WT: Well, I think you have to step back and look at the big picture. First of all, we’re an educational institution and so, educational attainment and providing people with high quality higher education, that’s the core mission of what we are. No Limits, No Excuses, even though it moves in lots of different directions, it looks at poverty, it looks at job training and all these other things, at its core it’s still about increasing the educational attainment of the region that we’re located in.

 

We can only thrive, we can only grow if the area that we’re located in is thriving and growing as well, and so in a sense, that’s maybe self-serving because a strong Panhandle means a strong WT. But more importantly, it’s what we’re put here to do. It’s our goal. It’s our mission. It’s to reach as many people in the area as we can and provide them with educational opportunities, and I think to partner with Amarillo College, to partner with AISD, to partner with business and to integrate ourselves into the community even more strongly than we already are.

 

NLNE: How has the partnership increased your relationship with other institutions?

WT: I guess I’ll answer that in two parts. Personally, I have gained such a broader understanding of how Amarillo College operates, the leadership there, their mission and certainly, the same is true of AISD. For a lot of people at the university, we don’t have to think very much or very hard about the independent school districts that are in the region.

I always joke about college professors who think that their students drop from the heavens on the first day of class, and don’t have any prior experience or knowledge. So, to learn about the issues facing them, to learn for instance, about the level of poverty, the number of children who are on free and reduced lunches, to learn about the breadth of programming that Amarillo College has.

All that is knowledge that I carry to meetings that I have on campus when we talk about, what’s our goal, what’s our vision, how do we connect with these people? It just provides me with the breadth of knowledge I didn’t have, and then connections, quite honestly, to important people like Russell Lowery-Hart and Dana West. I would probably not move in those circles otherwise if I didn’t have this connection.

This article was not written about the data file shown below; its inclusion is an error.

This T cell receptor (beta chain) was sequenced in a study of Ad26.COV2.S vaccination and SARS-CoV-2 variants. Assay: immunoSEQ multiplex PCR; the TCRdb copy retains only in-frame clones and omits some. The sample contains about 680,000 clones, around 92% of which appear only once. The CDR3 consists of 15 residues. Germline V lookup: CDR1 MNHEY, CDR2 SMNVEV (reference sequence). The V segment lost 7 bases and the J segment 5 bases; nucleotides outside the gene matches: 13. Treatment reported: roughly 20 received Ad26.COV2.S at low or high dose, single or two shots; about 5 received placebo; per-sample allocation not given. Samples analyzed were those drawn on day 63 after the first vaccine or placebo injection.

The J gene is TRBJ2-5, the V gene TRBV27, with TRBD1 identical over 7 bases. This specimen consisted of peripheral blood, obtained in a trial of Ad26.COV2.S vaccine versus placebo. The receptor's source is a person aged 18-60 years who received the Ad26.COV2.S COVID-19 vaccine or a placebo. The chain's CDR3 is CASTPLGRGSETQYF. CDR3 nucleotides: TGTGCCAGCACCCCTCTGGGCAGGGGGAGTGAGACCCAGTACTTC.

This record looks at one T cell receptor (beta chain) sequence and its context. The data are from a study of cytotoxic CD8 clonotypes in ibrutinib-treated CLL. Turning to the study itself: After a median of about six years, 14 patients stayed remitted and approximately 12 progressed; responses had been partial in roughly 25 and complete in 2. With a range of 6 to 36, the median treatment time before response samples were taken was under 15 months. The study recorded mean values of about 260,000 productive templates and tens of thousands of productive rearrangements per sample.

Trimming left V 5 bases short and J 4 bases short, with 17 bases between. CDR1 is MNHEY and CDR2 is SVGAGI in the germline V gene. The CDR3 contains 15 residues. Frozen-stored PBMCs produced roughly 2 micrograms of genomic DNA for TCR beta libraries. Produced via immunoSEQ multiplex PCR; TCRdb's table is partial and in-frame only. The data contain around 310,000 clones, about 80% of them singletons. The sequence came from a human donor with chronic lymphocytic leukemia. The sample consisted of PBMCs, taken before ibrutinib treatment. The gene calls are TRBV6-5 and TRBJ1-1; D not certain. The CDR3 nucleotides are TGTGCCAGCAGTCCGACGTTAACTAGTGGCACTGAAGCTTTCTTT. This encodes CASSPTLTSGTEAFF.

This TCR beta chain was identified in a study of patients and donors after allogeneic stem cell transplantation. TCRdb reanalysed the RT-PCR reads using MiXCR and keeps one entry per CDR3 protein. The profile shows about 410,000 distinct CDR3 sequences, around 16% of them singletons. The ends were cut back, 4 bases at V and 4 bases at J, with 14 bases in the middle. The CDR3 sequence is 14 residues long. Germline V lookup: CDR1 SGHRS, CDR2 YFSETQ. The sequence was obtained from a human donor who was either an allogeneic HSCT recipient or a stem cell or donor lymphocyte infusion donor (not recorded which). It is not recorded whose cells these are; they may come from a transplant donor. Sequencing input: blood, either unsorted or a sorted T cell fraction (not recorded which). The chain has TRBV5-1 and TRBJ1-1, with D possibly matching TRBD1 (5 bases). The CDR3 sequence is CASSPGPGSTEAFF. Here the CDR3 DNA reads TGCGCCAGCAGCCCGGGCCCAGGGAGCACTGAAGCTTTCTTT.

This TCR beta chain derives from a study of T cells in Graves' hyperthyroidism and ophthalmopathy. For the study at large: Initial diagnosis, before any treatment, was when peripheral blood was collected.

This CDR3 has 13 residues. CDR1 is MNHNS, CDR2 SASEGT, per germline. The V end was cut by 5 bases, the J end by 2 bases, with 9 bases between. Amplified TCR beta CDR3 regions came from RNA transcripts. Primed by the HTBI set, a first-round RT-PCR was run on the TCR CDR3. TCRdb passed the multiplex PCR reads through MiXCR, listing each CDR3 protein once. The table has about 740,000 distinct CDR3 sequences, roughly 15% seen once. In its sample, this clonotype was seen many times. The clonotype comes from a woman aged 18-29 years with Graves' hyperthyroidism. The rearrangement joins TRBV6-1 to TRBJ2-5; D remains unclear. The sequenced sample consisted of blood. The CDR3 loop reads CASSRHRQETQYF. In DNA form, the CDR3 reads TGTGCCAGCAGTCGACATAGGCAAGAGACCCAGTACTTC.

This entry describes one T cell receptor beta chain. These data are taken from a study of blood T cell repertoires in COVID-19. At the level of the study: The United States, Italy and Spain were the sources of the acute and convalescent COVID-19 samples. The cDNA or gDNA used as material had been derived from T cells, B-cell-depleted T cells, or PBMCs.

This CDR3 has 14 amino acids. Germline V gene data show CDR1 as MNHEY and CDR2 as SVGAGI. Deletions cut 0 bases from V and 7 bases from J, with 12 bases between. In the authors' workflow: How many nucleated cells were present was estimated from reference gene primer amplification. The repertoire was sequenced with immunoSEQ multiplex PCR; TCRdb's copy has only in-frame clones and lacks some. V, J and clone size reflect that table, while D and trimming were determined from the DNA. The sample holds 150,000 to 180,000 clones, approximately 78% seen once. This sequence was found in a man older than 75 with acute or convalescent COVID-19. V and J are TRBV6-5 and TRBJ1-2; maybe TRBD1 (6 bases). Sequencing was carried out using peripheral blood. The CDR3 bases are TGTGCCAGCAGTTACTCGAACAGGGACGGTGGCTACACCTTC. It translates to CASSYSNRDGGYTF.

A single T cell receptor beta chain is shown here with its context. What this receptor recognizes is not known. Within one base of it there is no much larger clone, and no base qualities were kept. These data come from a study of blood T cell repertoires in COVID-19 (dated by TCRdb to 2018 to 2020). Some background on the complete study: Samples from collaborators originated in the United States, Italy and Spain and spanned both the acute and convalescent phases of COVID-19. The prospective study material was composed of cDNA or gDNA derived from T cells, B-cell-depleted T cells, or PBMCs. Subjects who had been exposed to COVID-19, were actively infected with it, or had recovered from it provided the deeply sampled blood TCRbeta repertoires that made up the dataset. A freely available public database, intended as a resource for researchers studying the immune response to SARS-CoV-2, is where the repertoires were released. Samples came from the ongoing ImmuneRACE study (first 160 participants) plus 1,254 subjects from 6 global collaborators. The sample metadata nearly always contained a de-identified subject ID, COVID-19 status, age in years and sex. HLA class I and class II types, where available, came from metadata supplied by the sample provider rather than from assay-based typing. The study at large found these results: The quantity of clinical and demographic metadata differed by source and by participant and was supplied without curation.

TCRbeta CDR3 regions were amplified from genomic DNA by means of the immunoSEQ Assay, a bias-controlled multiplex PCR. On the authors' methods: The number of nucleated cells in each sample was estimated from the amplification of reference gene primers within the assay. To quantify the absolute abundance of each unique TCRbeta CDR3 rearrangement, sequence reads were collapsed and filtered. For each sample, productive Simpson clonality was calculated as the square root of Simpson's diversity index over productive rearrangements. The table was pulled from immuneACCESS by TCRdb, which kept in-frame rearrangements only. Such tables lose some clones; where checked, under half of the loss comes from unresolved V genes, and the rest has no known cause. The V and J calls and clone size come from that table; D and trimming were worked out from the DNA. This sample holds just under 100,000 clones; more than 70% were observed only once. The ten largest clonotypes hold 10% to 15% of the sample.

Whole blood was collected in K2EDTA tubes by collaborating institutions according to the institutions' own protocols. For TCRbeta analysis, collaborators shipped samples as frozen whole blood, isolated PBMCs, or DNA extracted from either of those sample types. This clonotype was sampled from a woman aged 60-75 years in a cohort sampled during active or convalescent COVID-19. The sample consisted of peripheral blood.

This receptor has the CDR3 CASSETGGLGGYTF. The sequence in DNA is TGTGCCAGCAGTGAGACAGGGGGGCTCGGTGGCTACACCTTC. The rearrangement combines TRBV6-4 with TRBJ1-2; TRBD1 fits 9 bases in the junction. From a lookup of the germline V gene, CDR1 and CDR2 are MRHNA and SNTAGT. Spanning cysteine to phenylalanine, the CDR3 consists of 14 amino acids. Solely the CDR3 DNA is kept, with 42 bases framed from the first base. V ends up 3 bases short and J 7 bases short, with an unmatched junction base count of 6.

As an institution, I think that the answer is also very similar. I try to share that information as I said, in meetings when I’m with the deans, when I’m with the President, when I’m with other people, to either clarify things or to point out chances for us to partner, or chances for us to work on a common initiative. Dr. Wendler is very open and very interested in those sorts of things, so I think that will pick up some steam now that he’s assumed his leadership role here on campus. Continue reading

Finding Will

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I am busy. That’s my attitude most of the time. I am just too busy to solve the world’s problems. I am in the stage of life where balance between life, family, and work is key. I literally have no time. Besides, I am just me, one person, what can I do. I am sure you find yourself with the same sentiment at times.